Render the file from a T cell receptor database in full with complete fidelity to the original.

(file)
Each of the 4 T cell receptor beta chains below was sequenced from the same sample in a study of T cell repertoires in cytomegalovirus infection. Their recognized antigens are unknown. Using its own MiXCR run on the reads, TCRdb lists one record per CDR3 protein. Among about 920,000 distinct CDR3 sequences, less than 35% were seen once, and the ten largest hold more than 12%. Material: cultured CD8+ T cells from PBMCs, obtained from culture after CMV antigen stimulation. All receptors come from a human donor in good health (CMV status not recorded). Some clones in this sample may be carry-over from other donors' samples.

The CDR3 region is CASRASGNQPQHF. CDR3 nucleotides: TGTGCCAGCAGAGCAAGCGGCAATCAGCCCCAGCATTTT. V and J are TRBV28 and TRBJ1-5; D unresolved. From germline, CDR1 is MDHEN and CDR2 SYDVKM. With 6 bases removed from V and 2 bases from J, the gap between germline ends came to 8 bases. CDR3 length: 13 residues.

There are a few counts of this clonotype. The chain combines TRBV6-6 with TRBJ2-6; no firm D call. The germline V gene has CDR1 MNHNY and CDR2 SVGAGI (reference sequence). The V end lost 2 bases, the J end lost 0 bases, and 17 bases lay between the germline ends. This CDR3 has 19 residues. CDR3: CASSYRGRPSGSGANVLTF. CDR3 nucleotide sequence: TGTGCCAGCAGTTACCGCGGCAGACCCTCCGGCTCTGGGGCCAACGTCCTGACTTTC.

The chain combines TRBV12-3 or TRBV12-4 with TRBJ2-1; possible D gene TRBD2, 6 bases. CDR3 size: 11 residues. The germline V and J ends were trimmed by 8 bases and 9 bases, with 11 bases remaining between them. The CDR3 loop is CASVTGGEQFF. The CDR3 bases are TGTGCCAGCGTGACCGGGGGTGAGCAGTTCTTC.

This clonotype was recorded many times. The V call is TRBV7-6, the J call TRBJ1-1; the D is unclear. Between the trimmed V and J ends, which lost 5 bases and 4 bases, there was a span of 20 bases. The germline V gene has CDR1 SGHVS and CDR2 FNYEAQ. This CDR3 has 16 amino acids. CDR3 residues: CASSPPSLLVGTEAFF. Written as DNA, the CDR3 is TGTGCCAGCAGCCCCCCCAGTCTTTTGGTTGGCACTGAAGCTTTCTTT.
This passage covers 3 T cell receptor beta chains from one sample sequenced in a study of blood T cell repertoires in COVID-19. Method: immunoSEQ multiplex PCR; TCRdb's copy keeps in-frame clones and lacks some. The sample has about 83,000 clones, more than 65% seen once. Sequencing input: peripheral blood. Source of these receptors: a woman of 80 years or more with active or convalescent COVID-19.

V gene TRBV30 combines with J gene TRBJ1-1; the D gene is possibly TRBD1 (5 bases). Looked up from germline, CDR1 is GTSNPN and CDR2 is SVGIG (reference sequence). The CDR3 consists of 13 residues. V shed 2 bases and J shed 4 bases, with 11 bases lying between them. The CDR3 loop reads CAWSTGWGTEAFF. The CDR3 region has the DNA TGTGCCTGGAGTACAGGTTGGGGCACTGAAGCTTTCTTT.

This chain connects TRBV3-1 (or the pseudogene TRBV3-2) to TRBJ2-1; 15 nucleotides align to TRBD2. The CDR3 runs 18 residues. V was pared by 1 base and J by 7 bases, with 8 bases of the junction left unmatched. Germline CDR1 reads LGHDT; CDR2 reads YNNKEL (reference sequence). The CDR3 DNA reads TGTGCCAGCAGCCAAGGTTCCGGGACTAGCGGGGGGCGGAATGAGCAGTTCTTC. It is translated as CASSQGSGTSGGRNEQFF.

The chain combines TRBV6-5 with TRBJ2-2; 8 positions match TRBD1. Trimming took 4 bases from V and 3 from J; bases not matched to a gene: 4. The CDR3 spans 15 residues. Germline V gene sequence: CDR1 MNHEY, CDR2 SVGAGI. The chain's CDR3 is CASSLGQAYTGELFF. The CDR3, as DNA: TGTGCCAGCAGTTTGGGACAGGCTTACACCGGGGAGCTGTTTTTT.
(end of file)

Each of the 4 T cell receptor beta chains below was sequenced from the same sample in a study of T cell repertoires in cytomegalovirus infection. Their recognized antigens are unknown. Using its own MiXCR run on the reads, TCRdb lists one record per CDR3 protein. Among about 920,000 distinct CDR3 sequences, less than 35% were seen once, and the ten largest hold more than 12%. Material: cultured CD8+ T cells from PBMCs, obtained from culture after CMV antigen stimulation. All receptors come from a human donor in good health (CMV status not recorded). Some clones in this sample may be carry-over from other donors' samples.

The CDR3 region is CASRASGNQPQHF. CDR3 nucleotides: TGTGCCAGCAGAGCAAGCGGCAATCAGCCCCAGCATTTT. V and J are TRBV28 and TRBJ1-5; D unresolved. From germline, CDR1 is MDHEN and CDR2 SYDVKM. With 6 bases removed from V and 2 bases from J, the gap between germline ends came to 8 bases. CDR3 length: 13 residues.

There are a few counts of this clonotype. The chain combines TRBV6-6 with TRBJ2-6; no firm D call. The germline V gene has CDR1 MNHNY and CDR2 SVGAGI (reference sequence). The V end lost 2 bases, the J end lost 0 bases, and 17 bases lay between the germline ends. This CDR3 has 19 residues. CDR3: CASSYRGRPSGSGANVLTF. CDR3 nucleotide sequence: TGTGCCAGCAGTTACCGCGGCAGACCCTCCGGCTCTGGGGCCAACGTCCTGACTTTC.

The chain combines TRBV12-3 or TRBV12-4 with TRBJ2-1; possible D gene TRBD2, 6 bases. CDR3 size: 11 residues. The germline V and J ends were trimmed by 8 bases and 9 bases, with 11 bases remaining between them. The CDR3 loop is CASVTGGEQFF. The CDR3 bases are TGTGCCAGCGTGACCGGGGGTGAGCAGTTCTTC.

This clonotype was recorded many times. The V call is TRBV7-6, the J call TRBJ1-1; the D is unclear. Between the trimmed V and J ends, which lost 5 bases and 4 bases, there was a span of 20 bases. The germline V gene has CDR1 SGHVS and CDR2 FNYEAQ. This CDR3 has 16 amino acids. CDR3 residues: CASSPPSLLVGTEAFF. Written as DNA, the CDR3 is TGTGCCAGCAGCCCCCCCAGTCTTTTGGTTGGCACTGAAGCTTTCTTT.
This passage covers 3 T cell receptor beta chains from one sample sequenced in a study of blood T cell repertoires in COVID-19. Method: immunoSEQ multiplex PCR; TCRdb's copy keeps in-frame clones and lacks some. The sample has about 83,000 clones, more than 65% seen once. Sequencing input: peripheral blood. Source of these receptors: a woman of 80 years or more with active or convalescent COVID-19.

V gene TRBV30 combines with J gene TRBJ1-1; the D gene is possibly TRBD1 (5 bases). Looked up from germline, CDR1 is GTSNPN and CDR2 is SVGIG (reference sequence). The CDR3 consists of 13 residues. V shed 2 bases and J shed 4 bases, with 11 bases lying between them. The CDR3 loop reads CAWSTGWGTEAFF. The CDR3 region has the DNA TGTGCCTGGAGTACAGGTTGGGGCACTGAAGCTTTCTTT.

This chain connects TRBV3-1 (or the pseudogene TRBV3-2) to TRBJ2-1; 15 nucleotides align to TRBD2. The CDR3 runs 18 residues. V was pared by 1 base and J by 7 bases, with 8 bases of the junction left unmatched. Germline CDR1 reads LGHDT; CDR2 reads YNNKEL (reference sequence). The CDR3 DNA reads TGTGCCAGCAGCCAAGGTTCCGGGACTAGCGGGGGGCGGAATGAGCAGTTCTTC. It is translated as CASSQGSGTSGGRNEQFF.

The chain combines TRBV6-5 with TRBJ2-2; 8 positions match TRBD1. Trimming took 4 bases from V and 3 from J; bases not matched to a gene: 4. The CDR3 spans 15 residues. Germline V gene sequence: CDR1 MNHEY, CDR2 SVGAGI. The chain's CDR3 is CASSLGQAYTGELFF. The CDR3, as DNA: TGTGCCAGCAGTTTGGGACAGGCTTACACCGGGGAGCTGTTTTTT.